Loading icon
Press enter or spacebar to select a desired language.
Health Information Center

Night Blindness

  • Amy Scholten, MPH
Publication Type:


Night Blindness

(Nyctanopia; Nyctalopia; Day Sight; Nocturnal Amblyopia)


Night blindness is trouble seeing in the dark or in low light. It can make it hard to drive in the evening and at night.

The Retina of the Eye.

AR00025_96472_1http://services.epnet.com/getimage.aspx?imageiid=62226222AR00025_96472_1.jpegThe Retina of the Eye NULLjpegAR00025_96472_1NULL\\hgfiler01a\intellect\images\AR00025_96472_1.jpegNULL82NULL2006-01-264054006222_96907Copyright © Nucleus Medical Media, Inc.


Night blindness is caused by problems that affect certain cells in the eye's retina. These cells are called cones. Cones help a person see in dim light. Some causes of night blindness are:

Risk Factors

Night blindness is more common in older adults. This is because many eye conditions develop as people get older. Other things that raise the risk are:

  • Common vision disorders , such as nearsightedness
  • History of eye disorders, such as cataracts, glaucoma, or keratoconus
  • Family history of eye disorders
  • Diabetes
  • Medicine for glaucoma that constricts (narrows) the pupil
  • Genetic mutations that contribute to eye disorders
  • Not getting enough vitamin A
  • Problems absorbing vitamin A due to:
    • Liver or pancreatic disorders
    • Intestinal conditions
    • Gastric bypass surgery for obesity


Symptoms of night blindness are:

  • Problems seeing in low light or darkness—even with glasses or contact lenses
  • Bright headlights at night cause problems seeing—for a few seconds after they pass
  • Problems adjusting to low or high levels of light


The doctor will ask about symptoms and past health. A complete eye exam will be done. A blood test can be used to check vitamin A levels.


Treatment depends on the cause of night blindness. Options may include:

  • Taking vitamin A supplements
  • Having cataracts removed
  • Taking medicines to treat eye conditions
  • Using low-vision aids and making lifestyle adjustments

Extra safety measures should be taken when needed. This may mean not driving in the evening or at night.


To help reduce the risk of night blindness:

  • Follow treatment plans for conditions that may contribute to night blindness
  • Have regular eye exams as advised by your eye doctor
  • Eat plenty of foods rich in vitamin A such as:
    • Leafy greens and orange vegetables
    • Milk and eggs




  • Demmin DL, Silverstein SM. Visual impairment and mental health: unmet needs and treatment options. Clin Ophthalmol. 2020;14:4229-4251.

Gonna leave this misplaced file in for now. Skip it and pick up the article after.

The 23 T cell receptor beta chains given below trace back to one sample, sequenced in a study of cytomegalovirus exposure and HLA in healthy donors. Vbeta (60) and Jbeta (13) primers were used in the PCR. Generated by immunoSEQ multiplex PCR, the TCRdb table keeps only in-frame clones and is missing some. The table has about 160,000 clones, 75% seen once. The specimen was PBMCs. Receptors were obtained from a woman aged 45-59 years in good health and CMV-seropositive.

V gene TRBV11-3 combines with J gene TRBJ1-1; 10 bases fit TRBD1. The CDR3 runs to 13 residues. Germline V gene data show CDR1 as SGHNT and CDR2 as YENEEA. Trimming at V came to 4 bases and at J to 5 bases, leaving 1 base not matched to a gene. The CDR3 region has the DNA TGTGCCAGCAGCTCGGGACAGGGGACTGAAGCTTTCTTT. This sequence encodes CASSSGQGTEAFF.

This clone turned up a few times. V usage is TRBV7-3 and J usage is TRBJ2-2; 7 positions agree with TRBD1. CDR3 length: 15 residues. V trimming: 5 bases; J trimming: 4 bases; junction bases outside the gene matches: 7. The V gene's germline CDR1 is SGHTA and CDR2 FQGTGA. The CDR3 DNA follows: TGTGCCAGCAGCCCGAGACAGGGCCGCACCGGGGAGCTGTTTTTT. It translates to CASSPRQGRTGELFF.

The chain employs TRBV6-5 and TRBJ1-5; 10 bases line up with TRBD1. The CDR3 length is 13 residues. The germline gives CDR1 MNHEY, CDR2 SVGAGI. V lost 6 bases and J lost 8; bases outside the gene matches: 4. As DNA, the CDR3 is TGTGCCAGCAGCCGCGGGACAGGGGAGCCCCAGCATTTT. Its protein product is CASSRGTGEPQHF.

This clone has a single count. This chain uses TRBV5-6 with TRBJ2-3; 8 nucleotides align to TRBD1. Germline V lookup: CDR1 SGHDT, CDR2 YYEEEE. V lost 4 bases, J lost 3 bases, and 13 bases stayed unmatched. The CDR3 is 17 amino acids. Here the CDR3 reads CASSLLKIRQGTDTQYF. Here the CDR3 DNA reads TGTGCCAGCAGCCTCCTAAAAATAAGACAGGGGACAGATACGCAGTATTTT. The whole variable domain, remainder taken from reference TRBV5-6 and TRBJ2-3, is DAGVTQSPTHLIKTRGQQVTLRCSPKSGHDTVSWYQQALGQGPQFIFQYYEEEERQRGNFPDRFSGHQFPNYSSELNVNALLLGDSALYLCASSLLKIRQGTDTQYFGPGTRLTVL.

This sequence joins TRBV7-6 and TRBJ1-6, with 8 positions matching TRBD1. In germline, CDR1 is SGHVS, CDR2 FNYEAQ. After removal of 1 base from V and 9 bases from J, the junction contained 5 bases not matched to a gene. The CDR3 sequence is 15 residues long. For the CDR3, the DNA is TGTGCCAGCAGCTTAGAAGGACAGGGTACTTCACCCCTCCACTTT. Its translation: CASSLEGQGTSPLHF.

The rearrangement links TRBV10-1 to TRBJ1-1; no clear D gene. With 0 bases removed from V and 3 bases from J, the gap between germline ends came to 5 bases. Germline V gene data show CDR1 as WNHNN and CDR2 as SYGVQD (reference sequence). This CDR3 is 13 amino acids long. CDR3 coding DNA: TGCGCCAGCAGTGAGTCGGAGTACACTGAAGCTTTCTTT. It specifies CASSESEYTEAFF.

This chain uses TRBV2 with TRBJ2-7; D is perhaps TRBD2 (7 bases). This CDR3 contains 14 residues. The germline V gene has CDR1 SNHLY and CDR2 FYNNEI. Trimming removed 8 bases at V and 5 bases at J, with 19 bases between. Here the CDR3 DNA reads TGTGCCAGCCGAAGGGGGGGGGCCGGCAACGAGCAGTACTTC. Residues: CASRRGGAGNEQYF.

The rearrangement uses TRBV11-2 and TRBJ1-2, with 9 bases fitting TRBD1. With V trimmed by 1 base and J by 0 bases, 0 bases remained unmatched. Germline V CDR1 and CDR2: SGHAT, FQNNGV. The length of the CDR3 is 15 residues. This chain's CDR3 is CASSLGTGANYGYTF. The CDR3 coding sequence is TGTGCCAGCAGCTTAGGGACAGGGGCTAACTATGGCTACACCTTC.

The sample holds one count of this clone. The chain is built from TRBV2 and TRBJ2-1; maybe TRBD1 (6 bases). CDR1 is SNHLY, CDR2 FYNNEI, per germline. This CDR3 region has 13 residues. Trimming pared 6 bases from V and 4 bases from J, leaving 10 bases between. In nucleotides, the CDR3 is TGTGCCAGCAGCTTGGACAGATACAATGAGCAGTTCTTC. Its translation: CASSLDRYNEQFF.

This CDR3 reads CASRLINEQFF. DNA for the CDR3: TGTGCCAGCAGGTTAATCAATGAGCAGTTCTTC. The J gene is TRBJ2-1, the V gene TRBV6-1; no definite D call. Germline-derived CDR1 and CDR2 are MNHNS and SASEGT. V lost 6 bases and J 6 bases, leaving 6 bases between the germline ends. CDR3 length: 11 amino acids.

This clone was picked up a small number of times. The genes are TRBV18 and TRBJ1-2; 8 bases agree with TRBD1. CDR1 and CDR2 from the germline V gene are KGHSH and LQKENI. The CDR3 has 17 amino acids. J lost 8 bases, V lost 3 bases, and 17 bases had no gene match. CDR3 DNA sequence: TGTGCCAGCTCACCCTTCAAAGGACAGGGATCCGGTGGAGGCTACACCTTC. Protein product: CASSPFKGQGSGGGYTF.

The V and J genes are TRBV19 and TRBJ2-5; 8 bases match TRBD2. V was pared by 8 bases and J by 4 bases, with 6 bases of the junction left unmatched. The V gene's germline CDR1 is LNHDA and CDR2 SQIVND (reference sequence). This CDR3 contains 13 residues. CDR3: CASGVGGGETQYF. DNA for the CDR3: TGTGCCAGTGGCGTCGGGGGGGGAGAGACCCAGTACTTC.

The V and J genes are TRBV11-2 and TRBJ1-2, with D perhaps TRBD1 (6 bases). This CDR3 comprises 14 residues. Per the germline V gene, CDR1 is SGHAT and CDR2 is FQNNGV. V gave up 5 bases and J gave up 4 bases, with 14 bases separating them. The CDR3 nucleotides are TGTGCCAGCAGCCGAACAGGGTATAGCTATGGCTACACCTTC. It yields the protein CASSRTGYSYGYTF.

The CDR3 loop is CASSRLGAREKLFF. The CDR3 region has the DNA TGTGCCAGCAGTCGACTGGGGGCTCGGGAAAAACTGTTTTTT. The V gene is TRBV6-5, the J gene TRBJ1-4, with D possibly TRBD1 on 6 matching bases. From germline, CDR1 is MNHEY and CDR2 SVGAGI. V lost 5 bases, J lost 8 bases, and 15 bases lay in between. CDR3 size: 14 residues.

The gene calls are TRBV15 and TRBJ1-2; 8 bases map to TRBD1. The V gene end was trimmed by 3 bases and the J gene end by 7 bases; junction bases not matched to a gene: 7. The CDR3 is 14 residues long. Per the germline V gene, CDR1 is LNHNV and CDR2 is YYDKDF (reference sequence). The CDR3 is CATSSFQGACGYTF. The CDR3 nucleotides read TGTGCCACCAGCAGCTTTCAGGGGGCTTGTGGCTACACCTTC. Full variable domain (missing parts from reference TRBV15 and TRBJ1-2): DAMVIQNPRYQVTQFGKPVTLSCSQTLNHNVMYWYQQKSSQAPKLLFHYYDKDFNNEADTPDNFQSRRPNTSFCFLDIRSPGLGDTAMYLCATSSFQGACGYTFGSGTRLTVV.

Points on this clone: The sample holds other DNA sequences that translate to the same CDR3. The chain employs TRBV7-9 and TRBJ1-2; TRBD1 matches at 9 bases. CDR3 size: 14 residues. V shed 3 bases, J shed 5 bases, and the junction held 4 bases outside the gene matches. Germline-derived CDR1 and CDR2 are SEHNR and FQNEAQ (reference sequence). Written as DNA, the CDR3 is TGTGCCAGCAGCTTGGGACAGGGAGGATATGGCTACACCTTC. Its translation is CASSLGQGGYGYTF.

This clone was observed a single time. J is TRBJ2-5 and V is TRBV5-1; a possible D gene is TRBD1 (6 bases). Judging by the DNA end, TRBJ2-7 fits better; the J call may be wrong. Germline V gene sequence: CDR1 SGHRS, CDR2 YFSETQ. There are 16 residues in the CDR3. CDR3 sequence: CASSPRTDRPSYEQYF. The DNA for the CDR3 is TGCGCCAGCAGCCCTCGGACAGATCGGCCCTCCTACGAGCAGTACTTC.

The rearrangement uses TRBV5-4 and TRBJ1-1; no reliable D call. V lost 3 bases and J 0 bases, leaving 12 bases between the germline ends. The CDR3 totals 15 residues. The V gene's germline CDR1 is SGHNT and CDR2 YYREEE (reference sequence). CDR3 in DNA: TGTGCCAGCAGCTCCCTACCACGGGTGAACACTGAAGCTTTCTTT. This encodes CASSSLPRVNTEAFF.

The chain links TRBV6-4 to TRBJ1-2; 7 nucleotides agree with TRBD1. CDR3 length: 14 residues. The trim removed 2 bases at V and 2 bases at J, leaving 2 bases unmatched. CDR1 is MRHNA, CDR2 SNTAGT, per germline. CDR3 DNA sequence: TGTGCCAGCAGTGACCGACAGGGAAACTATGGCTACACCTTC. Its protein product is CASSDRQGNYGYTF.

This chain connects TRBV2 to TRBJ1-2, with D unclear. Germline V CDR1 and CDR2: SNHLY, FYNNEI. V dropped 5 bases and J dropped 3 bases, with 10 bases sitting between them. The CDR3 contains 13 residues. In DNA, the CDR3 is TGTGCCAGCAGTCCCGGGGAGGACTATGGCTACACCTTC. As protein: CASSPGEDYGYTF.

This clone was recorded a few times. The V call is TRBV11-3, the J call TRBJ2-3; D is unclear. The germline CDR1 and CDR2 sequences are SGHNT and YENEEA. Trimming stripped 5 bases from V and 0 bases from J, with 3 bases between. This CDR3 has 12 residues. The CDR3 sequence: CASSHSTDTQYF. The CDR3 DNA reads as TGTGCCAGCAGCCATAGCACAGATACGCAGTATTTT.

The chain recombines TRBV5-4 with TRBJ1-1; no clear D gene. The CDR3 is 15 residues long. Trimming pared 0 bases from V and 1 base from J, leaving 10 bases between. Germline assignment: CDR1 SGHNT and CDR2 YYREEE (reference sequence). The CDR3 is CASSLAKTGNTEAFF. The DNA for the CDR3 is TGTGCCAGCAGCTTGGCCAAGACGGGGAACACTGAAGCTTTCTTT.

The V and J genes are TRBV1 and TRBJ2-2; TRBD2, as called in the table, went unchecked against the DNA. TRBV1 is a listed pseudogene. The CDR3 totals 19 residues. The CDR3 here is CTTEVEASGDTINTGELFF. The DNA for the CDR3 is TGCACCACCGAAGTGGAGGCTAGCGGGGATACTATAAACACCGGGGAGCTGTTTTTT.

• Glaucoma and driving. Glaucoma Research Foundation website. Available at: http://www.glaucoma.org/treatment/glaucoma-and-driving.php.
  • Liu CJ, Chang MC. Interventions within the scope of occupational therapy practice to improve performance of daily activities for older adults with low vision: a systematic review. Am J Occup Ther. 2020;74(1):7401185010p1-7401185010p18.
  • Night blindness. Cleveland Clinic website. Available at: https://my.clevelandclinic.org/health/symptoms/10118-night-blindness-nyctalopia.
  • Night blindness, congenital stationary. The University of Arizona Health Sciences website. Available at: http://disorders.eyes.arizona.edu/disorders/night-blindness-congenital-stationary-csnb1h.
  • Posterior uveitis. EBSCO DynaMed website. Available at: https://www.dynamed.com/condition/posterior-uveitis.
  • Primary open-angle glaucoma. EBSCO DynaMed website. Available at: https://www.dynamed.com/condition/primary-open-angle-glaucoma.
  • Retinitis pigmentosa. EBSCO DynaMed website. Available at: https://www.dynamed.com/condition/retinitis-pigmentosa.
  • Shah P, Schwartz SG, et al. Low vision services: a practical guide for the clinician. Ther Adv Ophthalmol. 2018;10:2515841418776264.
  • Shedding Light on night blindness. American Academy of Ophthalmology Eye Smart website. Available at: https://www.aao.org/eye-health/news/shedding-light-on-night-blindness.
  • Vitamin A deficiency. EBSCO DynaMed website. Available at:https://www.dynamed.com/condition/vitamin-a-deficiency-16.


  • Mark Arredondo, MD
Last Updated:

This content is reviewed regularly and is updated when new and relevant evidence is made available. This information is neither intended nor implied to be a substitute for professional medical advice. Always seek the advice of your physician or other qualified health provider prior to starting any new treatment or with questions regarding a medical condition.